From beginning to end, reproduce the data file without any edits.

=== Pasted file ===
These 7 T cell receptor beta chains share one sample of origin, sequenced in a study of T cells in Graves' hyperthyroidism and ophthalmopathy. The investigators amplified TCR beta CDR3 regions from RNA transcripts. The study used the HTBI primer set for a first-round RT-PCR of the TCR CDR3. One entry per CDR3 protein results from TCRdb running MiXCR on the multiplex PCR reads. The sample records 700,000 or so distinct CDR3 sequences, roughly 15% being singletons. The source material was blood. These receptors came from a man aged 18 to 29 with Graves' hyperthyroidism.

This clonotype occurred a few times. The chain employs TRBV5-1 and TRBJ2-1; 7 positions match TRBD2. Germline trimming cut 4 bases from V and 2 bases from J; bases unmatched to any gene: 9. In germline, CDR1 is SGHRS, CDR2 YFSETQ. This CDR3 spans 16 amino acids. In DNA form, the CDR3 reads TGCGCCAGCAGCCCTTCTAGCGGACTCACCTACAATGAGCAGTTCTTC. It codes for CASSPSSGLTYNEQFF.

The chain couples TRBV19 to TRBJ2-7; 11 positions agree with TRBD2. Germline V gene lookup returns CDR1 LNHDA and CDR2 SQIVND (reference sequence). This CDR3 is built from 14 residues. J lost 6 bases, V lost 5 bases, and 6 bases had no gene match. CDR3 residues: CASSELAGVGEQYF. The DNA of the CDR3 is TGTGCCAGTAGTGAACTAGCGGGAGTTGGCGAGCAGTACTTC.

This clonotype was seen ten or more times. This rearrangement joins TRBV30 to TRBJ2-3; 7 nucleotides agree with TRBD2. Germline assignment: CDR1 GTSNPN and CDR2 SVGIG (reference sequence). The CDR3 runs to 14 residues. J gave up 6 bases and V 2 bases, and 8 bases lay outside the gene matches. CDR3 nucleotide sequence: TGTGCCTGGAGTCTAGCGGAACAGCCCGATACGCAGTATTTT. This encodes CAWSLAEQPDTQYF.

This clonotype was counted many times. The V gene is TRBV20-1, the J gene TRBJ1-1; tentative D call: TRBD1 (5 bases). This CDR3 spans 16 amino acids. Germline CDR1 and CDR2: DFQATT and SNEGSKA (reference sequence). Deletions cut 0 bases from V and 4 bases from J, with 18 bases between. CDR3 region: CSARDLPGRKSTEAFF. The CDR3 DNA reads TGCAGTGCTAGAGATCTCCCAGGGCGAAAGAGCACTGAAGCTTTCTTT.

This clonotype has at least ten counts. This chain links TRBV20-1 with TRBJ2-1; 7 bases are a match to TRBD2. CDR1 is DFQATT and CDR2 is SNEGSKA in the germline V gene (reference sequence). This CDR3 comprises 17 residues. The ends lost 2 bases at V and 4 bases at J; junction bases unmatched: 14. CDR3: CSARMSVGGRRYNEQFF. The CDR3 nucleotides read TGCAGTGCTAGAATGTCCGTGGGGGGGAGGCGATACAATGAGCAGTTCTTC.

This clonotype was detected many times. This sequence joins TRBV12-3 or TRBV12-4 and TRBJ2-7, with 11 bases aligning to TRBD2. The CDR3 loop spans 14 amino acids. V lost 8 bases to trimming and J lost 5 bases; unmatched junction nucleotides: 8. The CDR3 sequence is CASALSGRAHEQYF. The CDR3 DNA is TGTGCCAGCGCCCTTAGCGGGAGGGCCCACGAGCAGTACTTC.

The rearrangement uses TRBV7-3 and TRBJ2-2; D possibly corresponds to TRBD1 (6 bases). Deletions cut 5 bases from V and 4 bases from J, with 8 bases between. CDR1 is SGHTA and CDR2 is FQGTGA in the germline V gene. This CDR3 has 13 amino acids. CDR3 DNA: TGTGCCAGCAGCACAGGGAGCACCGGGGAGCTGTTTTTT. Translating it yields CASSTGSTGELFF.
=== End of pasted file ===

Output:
These 7 T cell receptor beta chains share one sample of origin, sequenced in a study of T cells in Graves' hyperthyroidism and ophthalmopathy. The investigators amplified TCR beta CDR3 regions from RNA transcripts. The study used the HTBI primer set for a first-round RT-PCR of the TCR CDR3. One entry per CDR3 protein results from TCRdb running MiXCR on the multiplex PCR reads. The sample records 700,000 or so distinct CDR3 sequences, roughly 15% being singletons. The source material was blood. These receptors came from a man aged 18 to 29 with Graves' hyperthyroidism.

This clonotype occurred a few times. The chain employs TRBV5-1 and TRBJ2-1; 7 positions match TRBD2. Germline trimming cut 4 bases from V and 2 bases from J; bases unmatched to any gene: 9. In germline, CDR1 is SGHRS, CDR2 YFSETQ. This CDR3 spans 16 amino acids. In DNA form, the CDR3 reads TGCGCCAGCAGCCCTTCTAGCGGACTCACCTACAATGAGCAGTTCTTC. It codes for CASSPSSGLTYNEQFF.

The chain couples TRBV19 to TRBJ2-7; 11 positions agree with TRBD2. Germline V gene lookup returns CDR1 LNHDA and CDR2 SQIVND (reference sequence). This CDR3 is built from 14 residues. J lost 6 bases, V lost 5 bases, and 6 bases had no gene match. CDR3 residues: CASSELAGVGEQYF. The DNA of the CDR3 is TGTGCCAGTAGTGAACTAGCGGGAGTTGGCGAGCAGTACTTC.

This clonotype was seen ten or more times. This rearrangement joins TRBV30 to TRBJ2-3; 7 nucleotides agree with TRBD2. Germline assignment: CDR1 GTSNPN and CDR2 SVGIG (reference sequence). The CDR3 runs to 14 residues. J gave up 6 bases and V 2 bases, and 8 bases lay outside the gene matches. CDR3 nucleotide sequence: TGTGCCTGGAGTCTAGCGGAACAGCCCGATACGCAGTATTTT. This encodes CAWSLAEQPDTQYF.

This clonotype was counted many times. The V gene is TRBV20-1, the J gene TRBJ1-1; tentative D call: TRBD1 (5 bases). This CDR3 spans 16 amino acids. Germline CDR1 and CDR2: DFQATT and SNEGSKA (reference sequence). Deletions cut 0 bases from V and 4 bases from J, with 18 bases between. CDR3 region: CSARDLPGRKSTEAFF. The CDR3 DNA reads TGCAGTGCTAGAGATCTCCCAGGGCGAAAGAGCACTGAAGCTTTCTTT.

This clonotype has at least ten counts. This chain links TRBV20-1 with TRBJ2-1; 7 bases are a match to TRBD2. CDR1 is DFQATT and CDR2 is SNEGSKA in the germline V gene (reference sequence). This CDR3 comprises 17 residues. The ends lost 2 bases at V and 4 bases at J; junction bases unmatched: 14. CDR3: CSARMSVGGRRYNEQFF. The CDR3 nucleotides read TGCAGTGCTAGAATGTCCGTGGGGGGGAGGCGATACAATGAGCAGTTCTTC.

This clonotype was detected many times. This sequence joins TRBV12-3 or TRBV12-4 and TRBJ2-7, with 11 bases aligning to TRBD2. The CDR3 loop spans 14 amino acids. V lost 8 bases to trimming and J lost 5 bases; unmatched junction nucleotides: 8. The CDR3 sequence is CASALSGRAHEQYF. The CDR3 DNA is TGTGCCAGCGCCCTTAGCGGGAGGGCCCACGAGCAGTACTTC.

The rearrangement uses TRBV7-3 and TRBJ2-2; D possibly corresponds to TRBD1 (6 bases). Deletions cut 5 bases from V and 4 bases from J, with 8 bases between. CDR1 is SGHTA and CDR2 is FQGTGA in the germline V gene. This CDR3 has 13 amino acids. CDR3 DNA: TGTGCCAGCAGCACAGGGAGCACCGGGGAGCTGTTTTTT. Translating it yields CASSTGSTGELFF.